- Comprehensive understanding of online and offline creative development and execution
- Creating project estimates
- Product management
- Coordinate and support designers, producers and production teams
- Seamlessly manage multiple projects, own schedules, outline (identify) key milestones
- Thrive in a dynamic, fast-paced environment
- Implementing processes and interfacing (liaison) with multiple internal teams
- Excellent project management skills
- Strategic thinking & problem solving
- Strong communication skills
- Ability to work independently with cross-functional teams
There is a lot more that I could have picked out, however you get the idea. The job for you will be to weave the keywords into your resume so when you send it through LinkedIn or into Amazon’s ATS your application gets flagged for review. You build your story into the bullet points that tells your experience from previous positions.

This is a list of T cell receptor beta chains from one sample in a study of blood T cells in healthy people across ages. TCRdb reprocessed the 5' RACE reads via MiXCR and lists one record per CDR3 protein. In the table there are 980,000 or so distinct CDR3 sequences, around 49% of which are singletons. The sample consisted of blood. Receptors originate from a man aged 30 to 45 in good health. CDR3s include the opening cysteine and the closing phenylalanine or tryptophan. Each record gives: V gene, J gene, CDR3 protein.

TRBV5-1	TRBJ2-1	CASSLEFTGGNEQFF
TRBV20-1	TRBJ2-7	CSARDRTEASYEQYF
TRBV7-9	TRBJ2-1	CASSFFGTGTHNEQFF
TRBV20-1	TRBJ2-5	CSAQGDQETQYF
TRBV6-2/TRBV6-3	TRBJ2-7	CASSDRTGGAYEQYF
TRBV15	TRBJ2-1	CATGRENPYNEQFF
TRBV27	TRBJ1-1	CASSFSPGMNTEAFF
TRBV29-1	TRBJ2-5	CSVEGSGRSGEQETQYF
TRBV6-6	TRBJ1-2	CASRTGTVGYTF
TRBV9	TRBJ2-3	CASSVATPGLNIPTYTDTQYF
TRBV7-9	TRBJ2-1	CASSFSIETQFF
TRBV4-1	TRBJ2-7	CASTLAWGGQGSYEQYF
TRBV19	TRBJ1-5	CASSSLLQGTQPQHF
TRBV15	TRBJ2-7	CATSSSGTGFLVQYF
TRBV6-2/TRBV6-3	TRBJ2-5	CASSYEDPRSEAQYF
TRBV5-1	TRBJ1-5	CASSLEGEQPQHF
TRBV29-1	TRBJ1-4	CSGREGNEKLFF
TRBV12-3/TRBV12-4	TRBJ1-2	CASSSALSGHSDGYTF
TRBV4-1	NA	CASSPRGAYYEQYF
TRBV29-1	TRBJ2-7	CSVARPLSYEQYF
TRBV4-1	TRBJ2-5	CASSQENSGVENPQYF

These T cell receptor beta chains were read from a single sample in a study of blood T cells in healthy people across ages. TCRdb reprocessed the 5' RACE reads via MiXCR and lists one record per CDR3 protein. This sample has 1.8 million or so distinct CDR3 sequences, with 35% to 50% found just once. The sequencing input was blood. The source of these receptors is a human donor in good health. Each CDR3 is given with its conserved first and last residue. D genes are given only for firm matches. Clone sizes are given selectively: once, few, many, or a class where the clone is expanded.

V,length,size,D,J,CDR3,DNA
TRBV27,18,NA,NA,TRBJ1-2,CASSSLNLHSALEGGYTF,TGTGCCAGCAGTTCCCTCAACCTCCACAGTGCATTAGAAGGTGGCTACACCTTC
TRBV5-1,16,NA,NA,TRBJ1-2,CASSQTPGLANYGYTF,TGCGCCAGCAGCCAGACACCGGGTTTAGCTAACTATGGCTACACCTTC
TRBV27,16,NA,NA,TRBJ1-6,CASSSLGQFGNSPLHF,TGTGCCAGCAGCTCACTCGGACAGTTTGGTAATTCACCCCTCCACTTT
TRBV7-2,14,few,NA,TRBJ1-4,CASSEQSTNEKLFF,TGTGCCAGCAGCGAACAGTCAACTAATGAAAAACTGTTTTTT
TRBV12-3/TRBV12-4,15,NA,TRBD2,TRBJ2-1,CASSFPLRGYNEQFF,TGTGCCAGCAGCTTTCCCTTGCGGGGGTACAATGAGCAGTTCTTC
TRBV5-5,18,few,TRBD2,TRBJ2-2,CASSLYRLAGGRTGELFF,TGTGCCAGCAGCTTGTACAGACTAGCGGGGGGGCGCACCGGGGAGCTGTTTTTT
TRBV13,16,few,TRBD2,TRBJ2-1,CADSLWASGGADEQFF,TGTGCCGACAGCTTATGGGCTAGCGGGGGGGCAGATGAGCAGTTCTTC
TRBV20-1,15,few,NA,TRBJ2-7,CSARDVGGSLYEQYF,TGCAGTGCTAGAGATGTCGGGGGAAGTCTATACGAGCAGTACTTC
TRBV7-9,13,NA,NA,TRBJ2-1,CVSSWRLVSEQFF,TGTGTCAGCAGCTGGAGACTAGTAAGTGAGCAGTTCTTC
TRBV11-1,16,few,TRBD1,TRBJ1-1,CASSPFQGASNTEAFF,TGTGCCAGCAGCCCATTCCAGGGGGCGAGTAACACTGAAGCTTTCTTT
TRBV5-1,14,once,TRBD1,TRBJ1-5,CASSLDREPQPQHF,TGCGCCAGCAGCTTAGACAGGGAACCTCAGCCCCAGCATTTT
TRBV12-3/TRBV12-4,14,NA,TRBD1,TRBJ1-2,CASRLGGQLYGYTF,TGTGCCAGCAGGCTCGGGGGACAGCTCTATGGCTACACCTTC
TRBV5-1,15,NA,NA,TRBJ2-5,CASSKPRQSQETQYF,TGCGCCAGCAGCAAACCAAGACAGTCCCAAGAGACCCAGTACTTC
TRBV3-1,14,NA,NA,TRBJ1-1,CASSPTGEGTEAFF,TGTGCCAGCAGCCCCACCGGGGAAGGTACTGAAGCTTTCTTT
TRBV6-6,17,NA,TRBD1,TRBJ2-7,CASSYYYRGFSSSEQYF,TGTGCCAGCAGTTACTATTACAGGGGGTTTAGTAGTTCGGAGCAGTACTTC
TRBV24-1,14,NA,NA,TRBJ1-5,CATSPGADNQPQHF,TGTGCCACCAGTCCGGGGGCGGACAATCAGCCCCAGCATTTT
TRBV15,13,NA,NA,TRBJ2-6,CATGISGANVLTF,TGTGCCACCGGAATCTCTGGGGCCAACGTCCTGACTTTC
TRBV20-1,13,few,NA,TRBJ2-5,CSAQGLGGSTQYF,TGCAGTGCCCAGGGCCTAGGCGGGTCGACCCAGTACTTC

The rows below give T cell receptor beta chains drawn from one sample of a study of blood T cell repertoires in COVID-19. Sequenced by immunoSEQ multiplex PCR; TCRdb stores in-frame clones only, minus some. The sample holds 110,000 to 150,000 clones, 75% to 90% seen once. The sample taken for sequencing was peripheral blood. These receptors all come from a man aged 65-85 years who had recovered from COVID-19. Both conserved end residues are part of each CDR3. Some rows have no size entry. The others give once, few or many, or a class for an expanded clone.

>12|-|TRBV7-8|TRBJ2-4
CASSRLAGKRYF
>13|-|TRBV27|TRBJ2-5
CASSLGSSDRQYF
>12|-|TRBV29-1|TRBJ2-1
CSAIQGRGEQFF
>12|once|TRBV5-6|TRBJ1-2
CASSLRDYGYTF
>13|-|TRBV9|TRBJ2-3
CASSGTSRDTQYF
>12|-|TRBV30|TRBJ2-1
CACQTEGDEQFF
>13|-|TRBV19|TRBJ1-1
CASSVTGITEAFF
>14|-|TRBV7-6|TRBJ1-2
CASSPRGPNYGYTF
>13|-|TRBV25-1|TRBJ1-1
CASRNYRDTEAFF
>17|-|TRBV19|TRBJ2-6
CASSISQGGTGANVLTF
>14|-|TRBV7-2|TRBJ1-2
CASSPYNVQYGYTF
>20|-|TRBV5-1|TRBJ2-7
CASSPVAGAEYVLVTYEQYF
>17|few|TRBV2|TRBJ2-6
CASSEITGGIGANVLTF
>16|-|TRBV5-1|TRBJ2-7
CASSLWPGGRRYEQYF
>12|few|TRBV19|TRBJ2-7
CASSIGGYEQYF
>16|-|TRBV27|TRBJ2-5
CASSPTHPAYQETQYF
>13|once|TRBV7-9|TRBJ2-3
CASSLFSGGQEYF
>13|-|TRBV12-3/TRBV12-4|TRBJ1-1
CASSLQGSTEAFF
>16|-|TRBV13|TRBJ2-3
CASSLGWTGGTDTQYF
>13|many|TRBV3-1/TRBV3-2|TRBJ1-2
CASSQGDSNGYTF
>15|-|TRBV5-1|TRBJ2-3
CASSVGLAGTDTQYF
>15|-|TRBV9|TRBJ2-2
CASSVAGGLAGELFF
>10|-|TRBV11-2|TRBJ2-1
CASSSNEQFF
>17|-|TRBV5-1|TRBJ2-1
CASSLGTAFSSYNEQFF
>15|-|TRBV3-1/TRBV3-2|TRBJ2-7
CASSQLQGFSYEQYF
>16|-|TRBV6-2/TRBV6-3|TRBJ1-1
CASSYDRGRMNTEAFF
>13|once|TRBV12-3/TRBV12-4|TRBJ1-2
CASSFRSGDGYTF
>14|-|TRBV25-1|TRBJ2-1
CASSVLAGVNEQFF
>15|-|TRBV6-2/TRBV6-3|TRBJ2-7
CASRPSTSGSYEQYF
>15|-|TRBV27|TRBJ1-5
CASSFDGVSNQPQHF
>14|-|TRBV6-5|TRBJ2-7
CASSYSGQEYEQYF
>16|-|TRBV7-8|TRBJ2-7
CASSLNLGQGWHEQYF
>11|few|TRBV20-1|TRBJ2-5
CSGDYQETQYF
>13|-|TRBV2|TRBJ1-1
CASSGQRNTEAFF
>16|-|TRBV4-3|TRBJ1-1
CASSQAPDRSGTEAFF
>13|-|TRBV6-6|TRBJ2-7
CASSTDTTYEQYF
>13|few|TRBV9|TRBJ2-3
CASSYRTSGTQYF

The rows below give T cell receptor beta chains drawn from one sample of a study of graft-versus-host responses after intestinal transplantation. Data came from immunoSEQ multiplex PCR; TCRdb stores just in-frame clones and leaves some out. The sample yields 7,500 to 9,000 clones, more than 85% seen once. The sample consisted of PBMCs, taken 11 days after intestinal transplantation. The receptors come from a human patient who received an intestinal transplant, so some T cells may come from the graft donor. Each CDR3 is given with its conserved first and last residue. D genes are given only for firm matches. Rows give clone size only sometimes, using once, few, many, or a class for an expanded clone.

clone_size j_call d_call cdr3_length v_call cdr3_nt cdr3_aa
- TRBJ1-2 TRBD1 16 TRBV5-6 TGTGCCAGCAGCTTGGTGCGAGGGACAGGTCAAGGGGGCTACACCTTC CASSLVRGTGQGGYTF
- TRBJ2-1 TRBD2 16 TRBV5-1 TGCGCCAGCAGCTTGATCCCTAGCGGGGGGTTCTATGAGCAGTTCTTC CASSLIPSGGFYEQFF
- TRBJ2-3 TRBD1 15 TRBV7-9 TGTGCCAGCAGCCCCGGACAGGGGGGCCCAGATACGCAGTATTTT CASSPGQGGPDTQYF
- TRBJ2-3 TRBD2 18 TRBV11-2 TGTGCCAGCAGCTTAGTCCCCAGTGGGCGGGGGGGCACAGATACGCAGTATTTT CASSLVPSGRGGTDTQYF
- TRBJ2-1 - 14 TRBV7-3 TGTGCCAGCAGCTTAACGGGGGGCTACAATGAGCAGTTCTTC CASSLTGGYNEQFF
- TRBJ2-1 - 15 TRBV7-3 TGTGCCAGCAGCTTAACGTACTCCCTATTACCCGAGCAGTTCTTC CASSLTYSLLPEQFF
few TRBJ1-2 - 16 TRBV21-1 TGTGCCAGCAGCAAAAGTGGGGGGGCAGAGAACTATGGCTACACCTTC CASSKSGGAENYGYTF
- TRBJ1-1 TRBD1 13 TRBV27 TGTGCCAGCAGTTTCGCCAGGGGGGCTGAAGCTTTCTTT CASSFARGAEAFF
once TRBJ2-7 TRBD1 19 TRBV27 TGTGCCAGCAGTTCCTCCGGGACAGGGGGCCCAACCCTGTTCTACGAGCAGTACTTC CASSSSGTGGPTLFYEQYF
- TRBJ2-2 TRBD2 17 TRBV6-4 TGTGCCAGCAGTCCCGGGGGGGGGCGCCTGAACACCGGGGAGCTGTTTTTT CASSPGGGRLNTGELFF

The resume templates you see all over Google – crap. Total crap. Everyone is using them and they are heavily formatted using layouts that may not get past an ATS. Your resume needs to be clean, simple and effective.
What seems to be working is your details in the header (leave out your address), include an e-mail address, contact phone number and VERY IMPORTANT – your LinkedIn profile address.
Next section a quick overview of your experience 6 – 8 points like “Process Improvement”, “Agile Project Management”, “Operations Management”, “Strategic Thinking & Planning” — basically some of the keywords (from that Amazon posting, for example) that truly describe you. DO NOT LIE because you will get caught.